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'There's something different Auburn' - 1989 Sugar Bowl
Reggie Slack quarterbacked Auburn in the 1989 Sugar Bowl.
Dec. 31, 2016

By Jeff Shearer

NEW ORLEANS - One minute, Quentin Riggins was talking to Deion Sanders. The next minute, he found himself in the presence of "Prime Time."

"I'll never forget meeting Deion Sanders and some of the guys on Bourbon Street," said Riggins, a junior linebacker on Auburn's 1989 Sugar Bowl team. "He was as normal of a guy as you could imagine, until the fans or the cameras came around, and then he was 'Neon.'

"He put on a show, and then when they went away, he said, `I'm sorry, I had to do that.' Early on, it was clear he knew more about marketing, antics and image than any of us. We're still thinking about video games. He was on a different level at that time."

Riggins and the Tigers met Sanders and the Seminoles on Jan. 2, 1989. It was not the matchup Auburn wanted at the end of the 1988 season.

"We lost to LSU in '88, and if we had won that game we would have played Notre Dame in the Fiesta Bowl for the national championship," former Auburn coach Pat Dye said. "We lost 7-6, and that game haunts me till today. The head coach should make the difference in a 7-6 game and somewhere I didn't."

"There was a little frustration because we had the LSU game," Riggins recalled. "There were a lot of guys, including myself who wanted to play Notre Dame, wanted to go against that option offense."

Instead, No. 7 Auburn played Bobby Bowden's No. 4 `Noles, a team that had soundly defeated Auburn the previous season at Jordan-Hare Stadium.

Trailing 13-0 at the half, Auburn quarterback Reggie Slack connected with Walter Reeves to pull the Tigers within six.

Knocking on the door for the game-winning score in the final seconds, Slack targeted Lawyer Tillman in the end zone.

"They had Deion Sanders on me," Tillman said. "Deion, with that incredible catch-up speed, he kind of caught up and he grabbed the majority of the ball and I had the tip of it. I couldn't pull it away from him."

Sanders' interception secured FSU's 13-7 win. The Tigers finished the year at 10-2, ranked No. 8.



Looking back nearly three decades later, pleasant memories from Auburn's Sugar Bowl trips come to mind easily for Tillman and Riggins.

"Just experiencing the city of New Orleans was great," Tillman said. "Just to do that back to back was awesome. You go down there and you represent Auburn and the state of Alabama. Get down there and just do the best you can. Have fun, but you know you're down there for business."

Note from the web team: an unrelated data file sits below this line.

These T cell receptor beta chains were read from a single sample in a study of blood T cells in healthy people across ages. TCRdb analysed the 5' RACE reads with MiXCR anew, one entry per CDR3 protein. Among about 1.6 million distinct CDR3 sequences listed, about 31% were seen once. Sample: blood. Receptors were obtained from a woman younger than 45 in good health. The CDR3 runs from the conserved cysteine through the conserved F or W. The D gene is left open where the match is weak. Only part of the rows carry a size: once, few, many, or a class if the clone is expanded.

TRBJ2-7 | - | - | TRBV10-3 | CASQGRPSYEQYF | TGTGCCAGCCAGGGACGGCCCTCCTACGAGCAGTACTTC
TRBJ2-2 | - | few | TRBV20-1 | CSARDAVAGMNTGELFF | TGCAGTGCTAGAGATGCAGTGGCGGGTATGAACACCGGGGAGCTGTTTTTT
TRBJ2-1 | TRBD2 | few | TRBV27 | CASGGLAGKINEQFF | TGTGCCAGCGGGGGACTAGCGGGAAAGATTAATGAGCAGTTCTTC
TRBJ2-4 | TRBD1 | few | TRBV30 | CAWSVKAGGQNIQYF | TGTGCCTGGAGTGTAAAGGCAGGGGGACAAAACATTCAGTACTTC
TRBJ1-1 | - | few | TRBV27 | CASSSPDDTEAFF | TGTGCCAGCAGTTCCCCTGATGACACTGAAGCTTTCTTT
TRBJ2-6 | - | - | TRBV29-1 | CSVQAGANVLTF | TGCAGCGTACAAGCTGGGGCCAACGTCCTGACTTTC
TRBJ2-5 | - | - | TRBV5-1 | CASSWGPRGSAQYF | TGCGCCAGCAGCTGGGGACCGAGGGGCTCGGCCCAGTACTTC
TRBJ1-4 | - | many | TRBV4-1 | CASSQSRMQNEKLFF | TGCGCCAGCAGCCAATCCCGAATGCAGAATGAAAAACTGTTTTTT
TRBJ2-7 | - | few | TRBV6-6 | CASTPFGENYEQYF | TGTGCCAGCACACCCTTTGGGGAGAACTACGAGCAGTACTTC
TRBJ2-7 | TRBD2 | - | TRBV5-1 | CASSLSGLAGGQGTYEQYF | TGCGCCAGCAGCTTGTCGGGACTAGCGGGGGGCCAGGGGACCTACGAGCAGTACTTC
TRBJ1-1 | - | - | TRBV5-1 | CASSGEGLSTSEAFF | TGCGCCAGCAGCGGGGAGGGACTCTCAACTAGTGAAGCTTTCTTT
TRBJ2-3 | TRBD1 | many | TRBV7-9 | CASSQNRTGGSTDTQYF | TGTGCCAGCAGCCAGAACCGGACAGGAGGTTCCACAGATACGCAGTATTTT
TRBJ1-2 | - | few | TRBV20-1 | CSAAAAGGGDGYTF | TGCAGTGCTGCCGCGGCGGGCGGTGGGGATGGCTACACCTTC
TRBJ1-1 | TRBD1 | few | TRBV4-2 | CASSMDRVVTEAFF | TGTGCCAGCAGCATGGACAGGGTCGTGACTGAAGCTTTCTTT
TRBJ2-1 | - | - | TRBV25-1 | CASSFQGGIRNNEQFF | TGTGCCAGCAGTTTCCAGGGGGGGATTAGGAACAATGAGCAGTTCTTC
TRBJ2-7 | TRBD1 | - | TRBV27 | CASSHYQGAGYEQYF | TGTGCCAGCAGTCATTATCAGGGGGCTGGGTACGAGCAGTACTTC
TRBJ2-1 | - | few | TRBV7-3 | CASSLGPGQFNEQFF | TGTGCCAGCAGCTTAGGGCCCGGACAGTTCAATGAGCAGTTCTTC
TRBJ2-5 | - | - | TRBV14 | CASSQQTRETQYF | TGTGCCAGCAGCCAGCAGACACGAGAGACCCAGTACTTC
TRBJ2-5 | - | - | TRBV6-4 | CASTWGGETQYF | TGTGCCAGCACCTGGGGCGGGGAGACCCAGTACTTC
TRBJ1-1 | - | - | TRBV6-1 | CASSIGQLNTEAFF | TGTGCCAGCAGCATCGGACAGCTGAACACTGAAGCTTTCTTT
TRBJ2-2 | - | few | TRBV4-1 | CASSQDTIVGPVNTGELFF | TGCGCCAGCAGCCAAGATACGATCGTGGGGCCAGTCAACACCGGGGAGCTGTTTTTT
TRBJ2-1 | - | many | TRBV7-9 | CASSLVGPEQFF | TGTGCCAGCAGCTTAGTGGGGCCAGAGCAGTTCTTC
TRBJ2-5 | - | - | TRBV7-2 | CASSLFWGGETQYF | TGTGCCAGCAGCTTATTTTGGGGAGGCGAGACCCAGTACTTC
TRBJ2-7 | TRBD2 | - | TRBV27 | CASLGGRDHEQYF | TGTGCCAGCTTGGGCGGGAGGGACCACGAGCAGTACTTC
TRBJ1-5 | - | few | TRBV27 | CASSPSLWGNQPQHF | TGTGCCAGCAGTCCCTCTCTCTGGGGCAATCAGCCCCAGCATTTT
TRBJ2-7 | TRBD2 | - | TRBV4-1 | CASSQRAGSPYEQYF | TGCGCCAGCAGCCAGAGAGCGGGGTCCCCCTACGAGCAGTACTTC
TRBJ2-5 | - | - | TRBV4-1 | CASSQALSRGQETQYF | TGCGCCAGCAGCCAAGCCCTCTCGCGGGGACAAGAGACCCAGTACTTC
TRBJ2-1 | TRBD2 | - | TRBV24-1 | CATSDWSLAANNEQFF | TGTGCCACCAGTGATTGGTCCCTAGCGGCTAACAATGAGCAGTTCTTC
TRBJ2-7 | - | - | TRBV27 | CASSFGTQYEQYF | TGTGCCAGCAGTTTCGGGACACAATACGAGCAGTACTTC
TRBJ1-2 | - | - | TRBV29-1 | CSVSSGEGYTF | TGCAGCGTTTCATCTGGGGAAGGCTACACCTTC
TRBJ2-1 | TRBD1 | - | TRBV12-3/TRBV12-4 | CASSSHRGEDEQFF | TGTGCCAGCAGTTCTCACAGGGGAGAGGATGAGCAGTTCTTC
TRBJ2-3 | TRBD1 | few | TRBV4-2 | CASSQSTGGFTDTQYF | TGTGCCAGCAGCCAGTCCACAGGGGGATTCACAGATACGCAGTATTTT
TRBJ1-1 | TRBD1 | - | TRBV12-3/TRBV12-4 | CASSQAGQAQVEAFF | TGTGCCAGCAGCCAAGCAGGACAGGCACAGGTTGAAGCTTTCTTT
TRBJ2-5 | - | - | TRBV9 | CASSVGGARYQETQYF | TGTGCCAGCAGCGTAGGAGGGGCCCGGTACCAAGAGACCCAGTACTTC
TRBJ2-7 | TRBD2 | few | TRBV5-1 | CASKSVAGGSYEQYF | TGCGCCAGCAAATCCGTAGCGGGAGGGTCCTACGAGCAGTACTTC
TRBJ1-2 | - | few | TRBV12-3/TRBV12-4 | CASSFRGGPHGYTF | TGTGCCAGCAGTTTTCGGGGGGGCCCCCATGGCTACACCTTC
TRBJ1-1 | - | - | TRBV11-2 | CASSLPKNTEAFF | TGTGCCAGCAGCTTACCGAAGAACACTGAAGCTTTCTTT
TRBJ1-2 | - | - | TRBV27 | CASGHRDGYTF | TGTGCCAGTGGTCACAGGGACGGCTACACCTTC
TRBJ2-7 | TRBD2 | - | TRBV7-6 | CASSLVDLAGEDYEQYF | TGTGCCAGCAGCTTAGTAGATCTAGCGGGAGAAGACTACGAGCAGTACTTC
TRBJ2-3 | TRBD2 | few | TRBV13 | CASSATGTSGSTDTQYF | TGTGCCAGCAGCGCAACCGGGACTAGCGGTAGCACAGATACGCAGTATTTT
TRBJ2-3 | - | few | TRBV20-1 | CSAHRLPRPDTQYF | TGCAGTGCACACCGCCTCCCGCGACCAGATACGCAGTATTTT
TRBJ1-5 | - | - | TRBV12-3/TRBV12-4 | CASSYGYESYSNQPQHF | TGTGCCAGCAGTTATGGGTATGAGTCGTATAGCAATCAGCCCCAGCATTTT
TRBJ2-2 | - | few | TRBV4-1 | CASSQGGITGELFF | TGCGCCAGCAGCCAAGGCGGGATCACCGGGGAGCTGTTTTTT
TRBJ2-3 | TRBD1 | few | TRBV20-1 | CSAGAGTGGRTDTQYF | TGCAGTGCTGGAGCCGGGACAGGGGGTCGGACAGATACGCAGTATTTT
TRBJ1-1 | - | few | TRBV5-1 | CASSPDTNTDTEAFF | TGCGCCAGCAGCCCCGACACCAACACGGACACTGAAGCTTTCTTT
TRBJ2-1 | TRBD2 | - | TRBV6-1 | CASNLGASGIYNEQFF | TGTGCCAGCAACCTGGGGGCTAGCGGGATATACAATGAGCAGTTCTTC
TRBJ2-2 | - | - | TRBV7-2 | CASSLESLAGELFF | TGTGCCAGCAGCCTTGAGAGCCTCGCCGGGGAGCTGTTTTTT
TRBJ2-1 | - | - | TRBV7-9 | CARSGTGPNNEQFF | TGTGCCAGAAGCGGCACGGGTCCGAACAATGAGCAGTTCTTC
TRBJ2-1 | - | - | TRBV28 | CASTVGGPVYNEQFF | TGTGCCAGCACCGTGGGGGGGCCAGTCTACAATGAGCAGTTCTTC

"I remember walking in the Dome with my roommate Craig Ogletree and Reggie Slack," Riggins said. "We were young pups. We really didn't get the significance of it until we got there, and then we knew. You automatically knew what a sense of accomplishment it was to hit the Dome.

"Going out on picture day, and just talking, because it gives you a chance to reflect on the season. What I remember is not so much the game, but the day before the game. The walk-through, because you're out there and all of the work is done and you can take a pause. And you can look over the season, and there's some guys who are seniors who you won't see again that you get to catch up with and cut up with."

The players from Auburn's five previous Sugar Bowl teams will have a chance to catch up and cut up Sunday in New Orleans at a reunion hosted by Director of Athletics Jay Jacobs.

Dye coached three of those teams, including the 1983 squad on which Jacobs started on the offensive line.

"It was a great run, and you know what?" Dye said. "All of the football games we won, and all of the championships we won, nothing means as much to me as becoming an Auburn man. That means more than all of the rest of it put together.

"Knowing what this institution stands for, and the kind of kids who are still choosing to come to school here. And the kind of kids that we're able to recruit to play football here, and other sports, other athletics, not necessarily because of the won-loss record, or because of the coaches, but when they get on this campus, they know there's something different about Auburn. And that's what means the most to me."

Jeff Shearer is a Senior Writer at Follow him on Twitter:

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